Did you hear about the restaurant on the moon? Great food. No atmosphere.
Thursday, April 25, 2019
Dropping my girls off at school on Wednesday, my youngest was the last one out of the car. I told her I was thinking about writing a column about jokes. She told me to tell everyone about how "Two guys walked into a bar. The third one ducked."
This is a 6-year old.
She doesn't even know what a "bar" is -- and originally had to be explained the difference between a "cafe just for adults" and "sort of a metal stick like on a jungle gym" but she remembers the joke. And she and her sisters love hearing them, trying to remember them, telling them, even making them up.
At Easter lunch over the weekend, it was part of the energy around the table. Ten-year-old Katya started it: "An omelette walked into a bar. The bartender responded, 'Sorry, we don't serve breakfast here.'"
I'm probably to blame. For most of my life, I've been rather earnest. I love a good joke, but telling them -- the timing -- isn't my gift. So, I've bought a book or two on "kids jokes" and given them to the girls, hoping they'll have more luck than me as they grow up. They're great at telling them. In that way, they're more like their grandfather and uncles.
It started with knock-knock jokes:
A little old lady.
A little old lady who?
Wow, I didn't know you could yodel!
But we've definitely devolved into what I'm now learning is a whole category called "dad jokes." These often involve word play, are usually corny and just might, for humor-challenged strangers, induce "eye rolls."
"What do you call cheese that isn't yours? Nacho cheese."
It turns out dad jokes are a big deal. There are thousands of Youtube videos with fathers showing off their "talent" -- with millions of views. Twitter is populated with them, and there's even a hashtag devoted to #dadjokes. When I visited recently, I found this one:
I was asked in an interview if I could perform under pressure. I said, "I'm not sure, but I can definitely perform 'Another One Bites the Dust.'"
For those who don't get it, "Under Pressure" and "Another One Bites the Dust" are both songs by the rock band "Queen."
Part of the fun about dad jokes is "the pause," while people try to figure them out, and the teller waits in anticipation. Even if everyone groans, it makes a connection. And it becomes a memory.
Want to hear a joke about paper? Nevermind, it's tearible.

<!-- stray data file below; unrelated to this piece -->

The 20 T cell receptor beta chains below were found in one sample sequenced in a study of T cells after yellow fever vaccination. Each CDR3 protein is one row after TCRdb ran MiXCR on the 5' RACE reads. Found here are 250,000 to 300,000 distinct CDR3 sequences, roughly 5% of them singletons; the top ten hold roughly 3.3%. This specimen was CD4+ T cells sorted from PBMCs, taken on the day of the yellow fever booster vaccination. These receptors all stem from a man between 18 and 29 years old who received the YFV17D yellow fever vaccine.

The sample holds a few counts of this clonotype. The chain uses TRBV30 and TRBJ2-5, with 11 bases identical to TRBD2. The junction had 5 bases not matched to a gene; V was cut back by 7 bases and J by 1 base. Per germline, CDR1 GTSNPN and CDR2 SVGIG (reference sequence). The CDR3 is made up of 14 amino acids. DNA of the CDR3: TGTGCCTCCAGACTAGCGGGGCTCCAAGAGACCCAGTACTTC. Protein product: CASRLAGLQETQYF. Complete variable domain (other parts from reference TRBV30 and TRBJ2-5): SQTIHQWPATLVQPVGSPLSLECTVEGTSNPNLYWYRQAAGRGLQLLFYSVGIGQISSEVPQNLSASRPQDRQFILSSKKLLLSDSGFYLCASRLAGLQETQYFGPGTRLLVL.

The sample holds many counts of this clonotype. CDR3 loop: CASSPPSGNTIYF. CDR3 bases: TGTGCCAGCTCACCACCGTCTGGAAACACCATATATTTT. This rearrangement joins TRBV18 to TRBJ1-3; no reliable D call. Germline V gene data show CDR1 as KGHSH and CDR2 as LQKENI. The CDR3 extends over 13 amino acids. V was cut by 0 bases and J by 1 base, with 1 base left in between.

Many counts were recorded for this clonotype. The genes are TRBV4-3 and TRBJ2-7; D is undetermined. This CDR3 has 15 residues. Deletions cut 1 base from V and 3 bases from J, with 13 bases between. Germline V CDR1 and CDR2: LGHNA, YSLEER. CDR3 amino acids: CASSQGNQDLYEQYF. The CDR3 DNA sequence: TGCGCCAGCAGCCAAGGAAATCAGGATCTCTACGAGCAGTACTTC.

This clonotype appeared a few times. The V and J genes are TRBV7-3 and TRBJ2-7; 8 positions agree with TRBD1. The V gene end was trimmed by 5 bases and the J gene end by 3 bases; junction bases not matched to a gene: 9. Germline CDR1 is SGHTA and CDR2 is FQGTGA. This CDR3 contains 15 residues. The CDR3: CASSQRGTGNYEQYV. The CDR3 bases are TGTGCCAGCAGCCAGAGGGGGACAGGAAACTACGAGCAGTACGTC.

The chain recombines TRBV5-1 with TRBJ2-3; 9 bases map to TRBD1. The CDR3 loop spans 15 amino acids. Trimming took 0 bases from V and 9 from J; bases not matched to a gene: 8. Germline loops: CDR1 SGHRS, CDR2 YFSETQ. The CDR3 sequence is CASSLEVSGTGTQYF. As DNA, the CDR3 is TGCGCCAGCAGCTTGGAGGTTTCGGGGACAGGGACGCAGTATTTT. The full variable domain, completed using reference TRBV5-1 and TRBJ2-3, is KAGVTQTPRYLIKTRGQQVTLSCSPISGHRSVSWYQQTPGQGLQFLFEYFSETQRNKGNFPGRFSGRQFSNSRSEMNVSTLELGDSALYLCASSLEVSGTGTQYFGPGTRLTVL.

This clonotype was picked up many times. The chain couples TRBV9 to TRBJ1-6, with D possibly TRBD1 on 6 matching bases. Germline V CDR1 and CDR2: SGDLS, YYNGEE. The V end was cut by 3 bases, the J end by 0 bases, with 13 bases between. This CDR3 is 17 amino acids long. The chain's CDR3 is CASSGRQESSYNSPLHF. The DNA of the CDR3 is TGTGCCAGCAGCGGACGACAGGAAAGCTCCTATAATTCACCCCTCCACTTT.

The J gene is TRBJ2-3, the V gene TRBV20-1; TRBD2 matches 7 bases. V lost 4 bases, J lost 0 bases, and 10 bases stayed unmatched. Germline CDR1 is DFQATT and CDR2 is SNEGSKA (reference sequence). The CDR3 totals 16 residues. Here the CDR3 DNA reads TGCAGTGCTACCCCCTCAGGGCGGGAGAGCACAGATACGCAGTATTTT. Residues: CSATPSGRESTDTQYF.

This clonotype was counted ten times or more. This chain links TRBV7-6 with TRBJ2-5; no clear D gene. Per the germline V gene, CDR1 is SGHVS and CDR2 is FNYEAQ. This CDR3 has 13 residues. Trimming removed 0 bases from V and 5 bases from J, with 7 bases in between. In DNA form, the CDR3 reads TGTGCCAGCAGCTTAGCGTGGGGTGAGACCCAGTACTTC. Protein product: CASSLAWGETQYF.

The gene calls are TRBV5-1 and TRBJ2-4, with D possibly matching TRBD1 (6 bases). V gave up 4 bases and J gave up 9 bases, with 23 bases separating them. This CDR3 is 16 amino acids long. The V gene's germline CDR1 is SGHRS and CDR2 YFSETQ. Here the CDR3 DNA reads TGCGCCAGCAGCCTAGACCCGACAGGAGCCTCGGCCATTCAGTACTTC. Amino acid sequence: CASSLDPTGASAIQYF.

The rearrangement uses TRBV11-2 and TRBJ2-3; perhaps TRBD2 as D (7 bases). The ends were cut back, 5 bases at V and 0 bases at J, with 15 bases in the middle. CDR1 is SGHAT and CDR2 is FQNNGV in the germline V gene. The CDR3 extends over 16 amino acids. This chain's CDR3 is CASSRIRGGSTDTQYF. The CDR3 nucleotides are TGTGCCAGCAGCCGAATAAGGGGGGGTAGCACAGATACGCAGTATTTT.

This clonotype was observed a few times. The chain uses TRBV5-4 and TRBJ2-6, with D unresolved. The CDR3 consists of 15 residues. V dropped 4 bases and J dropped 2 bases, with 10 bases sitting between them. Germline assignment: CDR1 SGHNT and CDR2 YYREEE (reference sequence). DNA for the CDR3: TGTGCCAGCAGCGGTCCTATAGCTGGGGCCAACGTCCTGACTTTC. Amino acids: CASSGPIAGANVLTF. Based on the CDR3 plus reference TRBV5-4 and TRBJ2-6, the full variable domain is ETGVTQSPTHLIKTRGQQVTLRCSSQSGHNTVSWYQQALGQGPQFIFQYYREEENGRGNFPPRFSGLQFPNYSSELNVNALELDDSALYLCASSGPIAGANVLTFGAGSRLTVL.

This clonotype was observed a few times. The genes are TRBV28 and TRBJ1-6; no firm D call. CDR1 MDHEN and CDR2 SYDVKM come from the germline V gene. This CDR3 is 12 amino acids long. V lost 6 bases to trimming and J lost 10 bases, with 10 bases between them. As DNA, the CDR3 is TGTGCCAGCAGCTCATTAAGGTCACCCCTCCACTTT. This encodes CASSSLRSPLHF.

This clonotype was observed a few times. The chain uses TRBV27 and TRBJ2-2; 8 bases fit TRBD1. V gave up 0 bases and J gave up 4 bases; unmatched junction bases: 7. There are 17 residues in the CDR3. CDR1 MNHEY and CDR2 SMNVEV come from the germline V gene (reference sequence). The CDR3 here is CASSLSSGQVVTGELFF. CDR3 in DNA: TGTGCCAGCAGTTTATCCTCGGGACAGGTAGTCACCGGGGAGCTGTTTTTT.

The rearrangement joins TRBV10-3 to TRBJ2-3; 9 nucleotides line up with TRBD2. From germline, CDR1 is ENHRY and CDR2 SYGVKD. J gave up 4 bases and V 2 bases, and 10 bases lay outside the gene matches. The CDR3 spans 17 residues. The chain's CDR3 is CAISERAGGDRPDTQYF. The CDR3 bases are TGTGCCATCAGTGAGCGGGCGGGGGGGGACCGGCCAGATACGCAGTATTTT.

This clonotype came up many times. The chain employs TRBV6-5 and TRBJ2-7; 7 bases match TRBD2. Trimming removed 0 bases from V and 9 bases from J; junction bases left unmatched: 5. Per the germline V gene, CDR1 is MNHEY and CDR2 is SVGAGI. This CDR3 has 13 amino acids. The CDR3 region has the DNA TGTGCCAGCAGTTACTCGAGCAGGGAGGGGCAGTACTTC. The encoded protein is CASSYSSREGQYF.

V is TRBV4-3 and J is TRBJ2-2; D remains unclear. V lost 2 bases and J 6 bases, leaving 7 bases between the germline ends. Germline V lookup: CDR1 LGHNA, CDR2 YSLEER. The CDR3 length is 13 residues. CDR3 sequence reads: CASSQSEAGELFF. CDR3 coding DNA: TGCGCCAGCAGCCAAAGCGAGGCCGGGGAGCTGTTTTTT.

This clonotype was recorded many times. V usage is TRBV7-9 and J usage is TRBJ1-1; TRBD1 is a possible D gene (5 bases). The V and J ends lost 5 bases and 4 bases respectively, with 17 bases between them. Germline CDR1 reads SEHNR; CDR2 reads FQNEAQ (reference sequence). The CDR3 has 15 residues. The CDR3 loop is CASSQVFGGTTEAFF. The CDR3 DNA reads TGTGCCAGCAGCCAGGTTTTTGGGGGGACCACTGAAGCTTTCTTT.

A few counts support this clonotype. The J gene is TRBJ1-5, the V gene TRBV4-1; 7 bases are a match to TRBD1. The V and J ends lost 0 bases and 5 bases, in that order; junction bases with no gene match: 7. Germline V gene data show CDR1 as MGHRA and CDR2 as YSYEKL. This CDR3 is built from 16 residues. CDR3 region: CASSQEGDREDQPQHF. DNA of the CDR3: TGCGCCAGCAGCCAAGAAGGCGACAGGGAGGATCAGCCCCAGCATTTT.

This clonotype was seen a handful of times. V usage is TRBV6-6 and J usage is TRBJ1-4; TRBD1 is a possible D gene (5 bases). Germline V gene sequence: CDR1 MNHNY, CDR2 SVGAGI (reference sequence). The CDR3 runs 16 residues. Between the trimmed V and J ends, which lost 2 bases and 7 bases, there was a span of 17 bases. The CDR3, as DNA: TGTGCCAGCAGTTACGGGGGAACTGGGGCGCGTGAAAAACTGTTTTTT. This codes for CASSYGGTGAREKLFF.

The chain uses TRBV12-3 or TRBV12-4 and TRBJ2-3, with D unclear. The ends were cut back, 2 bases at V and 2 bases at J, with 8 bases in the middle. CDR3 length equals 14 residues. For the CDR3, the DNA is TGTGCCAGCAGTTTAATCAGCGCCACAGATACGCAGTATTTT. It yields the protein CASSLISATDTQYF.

The Wall Street Journal actually looked into the science of dad jokes in a Feb. 28 article, "What Can Science Tell Us About Dad Jokes?" It explained that as silly or embarrassing as they may be, the "play on words may help forge healthy, close relationships between fathers and their sons and daughters." It quoted Robert Pierce, a professor at the University Counseling Center at University of Rochester in New York and a psychologist in private practice.
"You want to be a good dad. And one way to be approachable and fun is to tell goofy puns or one liners," Dr. Pierce said. Even if the joke elicits an eye roll, "That's all part of the game, the family inside joke."
The article went into the science of puns -- too boring to relate here. And a bit of social theory: "In an era when many U.S. parents are confused about how much to push their children, defaulting to a silly groaner like a dad joke can bring two generations a little closer while lightening the mood."
Whatever the science or social context, I just know my kids like them. And it's fun to laugh together. Same thing with the knock-knock jokes, which my girls like to create on their own. Seeing their minds work is priceless.
As a bonus, here are a few of the top jokes for kids, according to the website "Fatherly.com" and author Rob Elliot, who wrote the book "Knock Knock Jokes for Kids". I have a feeling, more than kids will like them. If reading online, feel free to share your own favorites in the comments below.
What are you so excited about!?
Ice cream soda
Ice cream soda who?
Ice scream soda people can hear me!
No thanks, but I'd love some peanuts.
Billy Bob Joe Penny
Billy Bob Joe Penny who?
Really? How many Billy Bob Joe Penny's do you know?
Theodore wasn't opened so I knocked.
Your father who?
Luke, come on, let me in, it's Darth Vader!
Jon K. Rust is publisher of the Southeast Missourian, and he's not very good at telling jokes.